Strategizing International Tax Best Practices – by Keith Brockman

Posts tagged ‘China’

Tariffs: China exclusions & Best Practices

The United States Trade Representative (“USTR”) announced it was granting an exclusion to an additional 21 Chinese-origin products meeting specific listed descriptions, as described in EY’s Global Tax Alert included for reference.

Best Practices include:

  • Mapping the complete, end-to-end supply chain to fully understand the extent of products impacted, potential costs, alternative sourcing options, and to assess any opportunities to mitigate impact such as tariff engineering.
  • Identifying strategies to defer, eliminate, or recover the excess duties such as bonded warehouses, Free Trade Zones, substitution drawback, Chapter 98 and equivalent programs under China customs regulations.
  • Exploring strategies to minimize the customs value of imported products subject to the additional duties, re-evaluating current transfer pricing approaches, and for US imports, considering US customs strategies, such as First Sale for Export.

Duties/tariffs are a significant component of product costs, supply chain management and controlling costs.  This function should have a global oversight / value-add function which requires talented personnel with the technical acumen to drive this initiative.  

https://www.ey.com/Publication/vwLUAssets/USTR_publishes_new_exclusions_for_Chinese-origin_products/$FILE/2019G_001932-19Gbl_Indirect_USTR%20publishes%20new%20exclusions%20for%20Chinese-origin%20products.pdf

MLI Language primer / China’s intent

EY’s Global Tax Alert outlines an excellent presentation of the verbiage contained in the Multilateral Convention to Implement Tax Treaty Related Measures to Prevent BEPS (MLI), in addition to specificity re: China’s intent of each of the BEPS Action Items.

The MLI contains four types of provisions. Depending on the type of provision, the interaction with CTAs varies. A provision can have one of the following formulations: (i)”in place of”; (ii)”applies to”; (iii)”in the absence of”; and (iv)”in place of or in the absence of.”

A provision that applies ”in place of” an existing provision is intended ”to replace an existing provision” if one exists, and is not intended to apply if no existing provision exists. Parties shall include in their MLI positions a section on notifications wherein they will list all CTAs that contain a provision within the scope of the relevant MLI provision, indicating the article and paragraph number of each of such provision.

 

A provision that ”applies to” provisions of a CTA is intended ”to change the application of an existing provision without replacing it,” and therefore may only apply if there is an existing provision. Parties shall include in their MLI positions a section on notifications wherein they will list all CTAs that contain a provision within the scope of the relevant MLI provision, indicating the article and paragraph number of each of such provision.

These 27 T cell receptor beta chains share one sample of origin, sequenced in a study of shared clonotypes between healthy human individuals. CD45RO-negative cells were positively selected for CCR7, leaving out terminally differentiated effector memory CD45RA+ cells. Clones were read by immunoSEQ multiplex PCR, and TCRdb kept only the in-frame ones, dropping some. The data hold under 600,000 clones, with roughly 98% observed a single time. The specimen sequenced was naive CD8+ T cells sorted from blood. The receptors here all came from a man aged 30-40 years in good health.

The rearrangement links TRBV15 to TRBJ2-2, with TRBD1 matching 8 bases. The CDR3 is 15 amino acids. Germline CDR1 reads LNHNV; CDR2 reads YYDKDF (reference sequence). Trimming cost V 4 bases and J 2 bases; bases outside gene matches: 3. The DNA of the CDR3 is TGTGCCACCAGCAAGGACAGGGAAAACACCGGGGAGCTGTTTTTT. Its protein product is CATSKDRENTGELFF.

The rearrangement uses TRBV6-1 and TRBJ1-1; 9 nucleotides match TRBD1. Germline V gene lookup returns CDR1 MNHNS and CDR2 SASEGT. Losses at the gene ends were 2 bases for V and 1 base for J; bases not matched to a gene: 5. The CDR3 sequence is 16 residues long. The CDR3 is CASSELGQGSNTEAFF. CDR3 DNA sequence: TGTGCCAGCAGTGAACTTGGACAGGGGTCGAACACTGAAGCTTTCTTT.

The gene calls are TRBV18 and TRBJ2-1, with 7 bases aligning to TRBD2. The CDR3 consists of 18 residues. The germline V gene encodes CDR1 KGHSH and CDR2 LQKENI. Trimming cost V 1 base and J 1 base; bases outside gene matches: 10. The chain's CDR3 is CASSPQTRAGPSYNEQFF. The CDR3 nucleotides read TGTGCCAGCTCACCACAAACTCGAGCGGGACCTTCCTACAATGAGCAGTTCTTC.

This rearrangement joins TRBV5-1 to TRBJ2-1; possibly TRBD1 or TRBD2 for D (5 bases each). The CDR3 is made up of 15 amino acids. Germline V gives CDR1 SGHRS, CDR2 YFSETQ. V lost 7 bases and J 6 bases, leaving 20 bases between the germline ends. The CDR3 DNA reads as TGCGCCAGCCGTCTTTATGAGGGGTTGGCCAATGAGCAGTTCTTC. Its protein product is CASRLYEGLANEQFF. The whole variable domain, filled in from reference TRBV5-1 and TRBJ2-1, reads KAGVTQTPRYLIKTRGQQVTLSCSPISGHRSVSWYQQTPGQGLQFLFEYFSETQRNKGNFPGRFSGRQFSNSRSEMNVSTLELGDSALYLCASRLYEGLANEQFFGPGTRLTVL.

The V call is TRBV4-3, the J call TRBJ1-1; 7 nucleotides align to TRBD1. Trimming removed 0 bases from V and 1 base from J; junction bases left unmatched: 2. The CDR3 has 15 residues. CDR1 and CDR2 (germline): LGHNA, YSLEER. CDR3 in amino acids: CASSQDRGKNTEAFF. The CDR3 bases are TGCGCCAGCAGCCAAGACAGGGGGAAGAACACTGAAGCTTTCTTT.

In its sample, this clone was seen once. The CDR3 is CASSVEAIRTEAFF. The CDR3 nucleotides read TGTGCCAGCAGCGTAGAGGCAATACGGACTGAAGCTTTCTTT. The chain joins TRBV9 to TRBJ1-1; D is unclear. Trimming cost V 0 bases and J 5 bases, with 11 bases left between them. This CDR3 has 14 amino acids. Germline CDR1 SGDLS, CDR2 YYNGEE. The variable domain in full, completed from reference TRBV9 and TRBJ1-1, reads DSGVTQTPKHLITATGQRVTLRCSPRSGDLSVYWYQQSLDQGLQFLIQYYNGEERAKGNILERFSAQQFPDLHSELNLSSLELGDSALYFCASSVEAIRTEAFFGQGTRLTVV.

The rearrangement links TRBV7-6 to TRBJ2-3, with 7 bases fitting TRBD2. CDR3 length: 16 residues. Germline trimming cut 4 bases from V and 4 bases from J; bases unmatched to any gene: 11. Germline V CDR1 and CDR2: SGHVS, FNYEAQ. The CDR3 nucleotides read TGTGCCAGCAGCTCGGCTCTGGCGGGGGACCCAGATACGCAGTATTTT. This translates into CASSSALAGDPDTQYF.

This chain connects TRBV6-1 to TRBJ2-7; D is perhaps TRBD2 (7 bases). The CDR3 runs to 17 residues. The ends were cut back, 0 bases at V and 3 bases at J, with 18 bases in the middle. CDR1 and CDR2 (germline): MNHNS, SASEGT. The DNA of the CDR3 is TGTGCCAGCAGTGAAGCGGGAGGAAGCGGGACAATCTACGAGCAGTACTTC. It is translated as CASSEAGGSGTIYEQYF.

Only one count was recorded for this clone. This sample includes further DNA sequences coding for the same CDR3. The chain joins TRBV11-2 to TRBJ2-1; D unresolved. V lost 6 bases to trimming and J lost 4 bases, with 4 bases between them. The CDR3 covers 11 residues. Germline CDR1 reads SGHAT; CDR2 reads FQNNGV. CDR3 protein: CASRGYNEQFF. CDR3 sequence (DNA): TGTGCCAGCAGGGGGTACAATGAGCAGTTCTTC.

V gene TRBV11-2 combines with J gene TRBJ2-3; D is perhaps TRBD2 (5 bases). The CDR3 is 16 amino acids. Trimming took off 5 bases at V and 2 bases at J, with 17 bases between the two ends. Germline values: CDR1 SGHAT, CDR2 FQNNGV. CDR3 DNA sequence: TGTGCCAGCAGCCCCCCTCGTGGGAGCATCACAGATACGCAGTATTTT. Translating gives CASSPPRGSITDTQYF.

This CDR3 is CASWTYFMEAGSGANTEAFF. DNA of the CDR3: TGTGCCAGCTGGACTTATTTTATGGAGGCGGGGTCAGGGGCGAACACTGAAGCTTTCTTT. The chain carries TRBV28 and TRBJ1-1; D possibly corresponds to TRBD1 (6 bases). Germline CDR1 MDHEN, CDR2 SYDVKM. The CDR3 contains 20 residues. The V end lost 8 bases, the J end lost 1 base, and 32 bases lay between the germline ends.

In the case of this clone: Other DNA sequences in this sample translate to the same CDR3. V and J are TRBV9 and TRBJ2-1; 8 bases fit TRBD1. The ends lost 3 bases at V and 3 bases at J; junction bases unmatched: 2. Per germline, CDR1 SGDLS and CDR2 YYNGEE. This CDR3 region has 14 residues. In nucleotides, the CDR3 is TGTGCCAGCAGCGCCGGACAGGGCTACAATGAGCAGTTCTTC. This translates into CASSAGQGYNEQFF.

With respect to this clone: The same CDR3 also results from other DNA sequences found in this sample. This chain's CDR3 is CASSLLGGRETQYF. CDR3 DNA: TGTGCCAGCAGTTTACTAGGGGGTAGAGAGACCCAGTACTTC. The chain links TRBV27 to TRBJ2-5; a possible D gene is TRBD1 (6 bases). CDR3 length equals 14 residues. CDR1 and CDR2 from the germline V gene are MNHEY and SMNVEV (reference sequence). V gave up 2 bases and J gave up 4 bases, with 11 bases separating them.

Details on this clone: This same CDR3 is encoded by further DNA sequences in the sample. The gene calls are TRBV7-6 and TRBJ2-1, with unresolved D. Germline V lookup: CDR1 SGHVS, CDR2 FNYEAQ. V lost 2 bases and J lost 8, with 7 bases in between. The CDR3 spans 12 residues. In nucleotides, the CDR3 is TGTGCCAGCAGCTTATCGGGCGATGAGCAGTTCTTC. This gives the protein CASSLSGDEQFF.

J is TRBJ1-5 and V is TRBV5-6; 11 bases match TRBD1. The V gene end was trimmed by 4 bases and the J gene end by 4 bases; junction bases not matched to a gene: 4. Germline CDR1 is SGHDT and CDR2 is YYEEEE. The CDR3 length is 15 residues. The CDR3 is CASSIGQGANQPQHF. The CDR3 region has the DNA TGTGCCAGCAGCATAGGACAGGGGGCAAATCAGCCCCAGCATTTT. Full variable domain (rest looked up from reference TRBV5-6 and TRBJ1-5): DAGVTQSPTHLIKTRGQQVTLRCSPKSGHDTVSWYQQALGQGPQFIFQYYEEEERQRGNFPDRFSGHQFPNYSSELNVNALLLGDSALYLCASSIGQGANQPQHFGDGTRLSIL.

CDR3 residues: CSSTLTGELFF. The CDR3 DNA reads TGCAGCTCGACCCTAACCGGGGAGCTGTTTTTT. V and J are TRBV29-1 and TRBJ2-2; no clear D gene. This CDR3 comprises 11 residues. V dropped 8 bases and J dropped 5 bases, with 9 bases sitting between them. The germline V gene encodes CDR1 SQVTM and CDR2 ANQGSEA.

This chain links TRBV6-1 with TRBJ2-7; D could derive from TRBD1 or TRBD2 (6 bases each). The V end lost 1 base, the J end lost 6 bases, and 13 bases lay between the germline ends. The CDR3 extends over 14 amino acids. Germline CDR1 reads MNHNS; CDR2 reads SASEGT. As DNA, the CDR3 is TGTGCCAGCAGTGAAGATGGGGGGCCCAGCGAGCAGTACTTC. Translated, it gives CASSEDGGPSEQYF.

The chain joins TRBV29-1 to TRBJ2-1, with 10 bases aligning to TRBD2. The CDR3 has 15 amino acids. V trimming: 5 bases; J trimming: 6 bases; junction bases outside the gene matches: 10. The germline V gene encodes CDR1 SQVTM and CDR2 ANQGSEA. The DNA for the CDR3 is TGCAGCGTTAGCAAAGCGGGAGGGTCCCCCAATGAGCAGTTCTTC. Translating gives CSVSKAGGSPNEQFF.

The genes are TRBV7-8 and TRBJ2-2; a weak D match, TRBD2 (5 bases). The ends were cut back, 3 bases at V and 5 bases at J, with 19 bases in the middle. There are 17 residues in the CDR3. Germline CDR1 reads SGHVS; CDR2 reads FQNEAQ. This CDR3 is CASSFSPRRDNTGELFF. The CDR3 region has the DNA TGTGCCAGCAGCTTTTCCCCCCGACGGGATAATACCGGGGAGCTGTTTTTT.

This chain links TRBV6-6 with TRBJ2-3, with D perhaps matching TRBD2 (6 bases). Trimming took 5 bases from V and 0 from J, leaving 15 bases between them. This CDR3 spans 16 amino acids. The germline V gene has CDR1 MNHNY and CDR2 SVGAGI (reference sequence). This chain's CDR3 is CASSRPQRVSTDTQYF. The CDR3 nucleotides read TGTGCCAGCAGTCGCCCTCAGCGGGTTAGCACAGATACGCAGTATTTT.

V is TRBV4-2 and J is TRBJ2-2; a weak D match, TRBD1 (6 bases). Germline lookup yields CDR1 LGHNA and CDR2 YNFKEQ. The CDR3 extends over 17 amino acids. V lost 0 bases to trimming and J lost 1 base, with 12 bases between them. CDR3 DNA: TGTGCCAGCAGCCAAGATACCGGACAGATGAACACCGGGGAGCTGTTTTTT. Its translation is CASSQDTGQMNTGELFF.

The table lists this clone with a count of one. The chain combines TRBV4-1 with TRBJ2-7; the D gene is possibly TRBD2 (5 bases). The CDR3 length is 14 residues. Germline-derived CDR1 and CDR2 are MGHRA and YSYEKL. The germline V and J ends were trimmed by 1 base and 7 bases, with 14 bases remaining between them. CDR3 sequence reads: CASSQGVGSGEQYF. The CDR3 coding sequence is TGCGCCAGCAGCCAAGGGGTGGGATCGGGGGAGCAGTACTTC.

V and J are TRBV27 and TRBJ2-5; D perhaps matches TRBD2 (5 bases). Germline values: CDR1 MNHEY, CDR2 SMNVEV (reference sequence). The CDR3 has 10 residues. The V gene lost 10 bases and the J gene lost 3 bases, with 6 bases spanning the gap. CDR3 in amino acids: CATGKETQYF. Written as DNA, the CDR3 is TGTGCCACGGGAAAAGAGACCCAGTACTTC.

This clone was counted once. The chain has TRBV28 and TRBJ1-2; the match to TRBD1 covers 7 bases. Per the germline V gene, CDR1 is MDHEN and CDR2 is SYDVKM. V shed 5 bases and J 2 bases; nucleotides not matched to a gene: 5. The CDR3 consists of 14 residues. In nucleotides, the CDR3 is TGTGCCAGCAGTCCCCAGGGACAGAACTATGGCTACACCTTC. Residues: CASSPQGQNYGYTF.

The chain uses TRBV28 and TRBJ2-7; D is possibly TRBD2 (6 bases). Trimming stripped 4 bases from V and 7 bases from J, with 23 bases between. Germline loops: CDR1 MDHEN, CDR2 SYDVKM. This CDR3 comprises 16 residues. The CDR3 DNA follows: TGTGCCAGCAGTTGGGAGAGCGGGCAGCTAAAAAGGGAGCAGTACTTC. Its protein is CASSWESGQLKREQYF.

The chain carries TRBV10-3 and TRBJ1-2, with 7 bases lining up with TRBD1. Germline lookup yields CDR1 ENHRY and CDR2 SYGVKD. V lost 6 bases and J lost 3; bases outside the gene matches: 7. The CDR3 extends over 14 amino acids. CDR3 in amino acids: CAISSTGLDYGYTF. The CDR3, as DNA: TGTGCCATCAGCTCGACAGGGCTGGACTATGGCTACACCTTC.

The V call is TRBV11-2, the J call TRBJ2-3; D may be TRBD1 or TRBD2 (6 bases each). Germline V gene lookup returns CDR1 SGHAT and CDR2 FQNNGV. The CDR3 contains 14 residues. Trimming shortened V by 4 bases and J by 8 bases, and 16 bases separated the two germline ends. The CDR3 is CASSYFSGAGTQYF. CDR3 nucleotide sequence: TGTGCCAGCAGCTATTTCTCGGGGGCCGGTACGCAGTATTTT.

A provision that applies ”in the absence of” provisions of a CTA is intended ”to add a provision” if one does not already exist. Parties shall include in their MLI positions a section on notifications wherein they will list all CTAs that does not contain a provision within the scope of the relevant MLI provision.

A provision that applies ”in place of or in the absence of” provisions of a CTA is intended ”to replace an existing provision or to add a provision.” This type of provision will apply in all cases in which all the parties to a CTA have not reserved their right for the entirety of an article to apply to its CTAs. If all Contracting Jurisdictions notify the existence of an existing provision, that provision will be replaced by the provision of the MLI to the extent described in the relevant compatibility clause. Where the Contracting Jurisdictions do not notify the existence of a provision, the provision of the MLI will still apply. If there is a relevant existing provision which has not been notified by all Contracting Jurisdictions, the provision of the MLI will prevail over that existing provision, superseding it to the extent that it is incompatible with the relevant provision of the MLI (according to the explanatory statement of the MLI, an existing provision of a CTA is considered “incompatible” with a provision of the MLI if there is a conflict between the two provisions). Lastly, if there is no existing provision, the provision of the MLI will, in effect, be added to the CTA.

China’s intent with respect to its positions for each of the BEPS Actions are also outlined in the EY Global Tax Alert, as such intent would affect over 100 double tax treaties.  

http://www.ey.com/Publication/vwLUAssets/Mainland_China_signs_Multilateral_Convention_to_Implement_Tax_Treaty_Related_Measures_to_Prevent_BEPS/$FILE/2017G_04865-171Gbl_Mainland%20CN%20signs%20MC%20to%20Implement%20Tax%20Treaty%20Related%20Measures%20to%20Prevent%20BEPS.pdf

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